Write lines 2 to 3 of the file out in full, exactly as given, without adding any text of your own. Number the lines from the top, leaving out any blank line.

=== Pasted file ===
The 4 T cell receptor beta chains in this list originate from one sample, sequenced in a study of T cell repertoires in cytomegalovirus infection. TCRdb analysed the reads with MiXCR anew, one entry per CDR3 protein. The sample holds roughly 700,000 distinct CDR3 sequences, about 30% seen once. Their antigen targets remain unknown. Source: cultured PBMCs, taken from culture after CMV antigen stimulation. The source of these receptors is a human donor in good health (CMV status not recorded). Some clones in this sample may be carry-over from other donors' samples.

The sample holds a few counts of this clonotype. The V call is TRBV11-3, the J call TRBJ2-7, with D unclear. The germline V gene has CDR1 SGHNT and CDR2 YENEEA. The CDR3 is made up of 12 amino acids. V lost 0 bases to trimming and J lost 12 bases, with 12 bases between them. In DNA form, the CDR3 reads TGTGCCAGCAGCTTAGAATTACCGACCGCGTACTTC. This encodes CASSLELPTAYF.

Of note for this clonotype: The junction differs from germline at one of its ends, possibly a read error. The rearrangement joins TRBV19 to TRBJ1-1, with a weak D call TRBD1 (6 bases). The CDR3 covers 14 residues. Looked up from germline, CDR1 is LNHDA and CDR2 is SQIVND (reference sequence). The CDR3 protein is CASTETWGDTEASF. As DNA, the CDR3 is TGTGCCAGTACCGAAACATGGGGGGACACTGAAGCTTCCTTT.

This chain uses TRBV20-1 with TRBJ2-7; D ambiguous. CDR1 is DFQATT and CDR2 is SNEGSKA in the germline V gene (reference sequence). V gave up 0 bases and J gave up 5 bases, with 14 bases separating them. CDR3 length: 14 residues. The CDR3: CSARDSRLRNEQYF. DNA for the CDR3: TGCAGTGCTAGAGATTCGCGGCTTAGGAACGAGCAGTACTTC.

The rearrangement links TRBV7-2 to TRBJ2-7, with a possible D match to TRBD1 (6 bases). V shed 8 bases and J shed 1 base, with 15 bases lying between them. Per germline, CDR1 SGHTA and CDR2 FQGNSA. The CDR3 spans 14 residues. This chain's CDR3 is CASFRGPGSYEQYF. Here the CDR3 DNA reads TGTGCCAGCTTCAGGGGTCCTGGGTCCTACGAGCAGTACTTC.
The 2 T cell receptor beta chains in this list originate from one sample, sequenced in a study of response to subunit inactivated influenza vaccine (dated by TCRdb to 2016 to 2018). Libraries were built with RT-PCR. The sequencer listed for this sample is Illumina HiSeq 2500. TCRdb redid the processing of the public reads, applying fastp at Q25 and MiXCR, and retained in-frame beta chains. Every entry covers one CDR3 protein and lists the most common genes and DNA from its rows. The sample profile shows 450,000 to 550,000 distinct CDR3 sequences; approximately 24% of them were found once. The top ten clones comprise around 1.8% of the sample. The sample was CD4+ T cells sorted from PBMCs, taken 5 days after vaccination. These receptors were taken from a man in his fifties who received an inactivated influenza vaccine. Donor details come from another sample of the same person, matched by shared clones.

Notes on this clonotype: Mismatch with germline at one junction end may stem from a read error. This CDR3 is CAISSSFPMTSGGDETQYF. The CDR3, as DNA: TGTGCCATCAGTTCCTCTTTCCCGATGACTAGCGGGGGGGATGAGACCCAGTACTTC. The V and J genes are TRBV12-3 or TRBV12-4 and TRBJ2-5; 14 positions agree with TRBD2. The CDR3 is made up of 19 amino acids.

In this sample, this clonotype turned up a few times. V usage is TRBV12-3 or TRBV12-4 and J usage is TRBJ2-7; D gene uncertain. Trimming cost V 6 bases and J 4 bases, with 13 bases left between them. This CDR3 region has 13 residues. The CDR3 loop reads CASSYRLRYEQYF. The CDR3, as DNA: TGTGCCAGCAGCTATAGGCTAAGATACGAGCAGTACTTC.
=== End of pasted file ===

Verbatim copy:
The sample holds a few counts of this clonotype. The V call is TRBV11-3, the J call TRBJ2-7, with D unclear. The germline V gene has CDR1 SGHNT and CDR2 YENEEA. The CDR3 is made up of 12 amino acids. V lost 0 bases to trimming and J lost 12 bases, with 12 bases between them. In DNA form, the CDR3 reads TGTGCCAGCAGCTTAGAATTACCGACCGCGTACTTC. This encodes CASSLELPTAYF.

Of note for this clonotype: The junction differs from germline at one of its ends, possibly a read error. The rearrangement joins TRBV19 to TRBJ1-1, with a weak D call TRBD1 (6 bases). The CDR3 covers 14 residues. Looked up from germline, CDR1 is LNHDA and CDR2 is SQIVND (reference sequence). The CDR3 protein is CASTETWGDTEASF. As DNA, the CDR3 is TGTGCCAGTACCGAAACATGGGGGGACACTGAAGCTTCCTTT.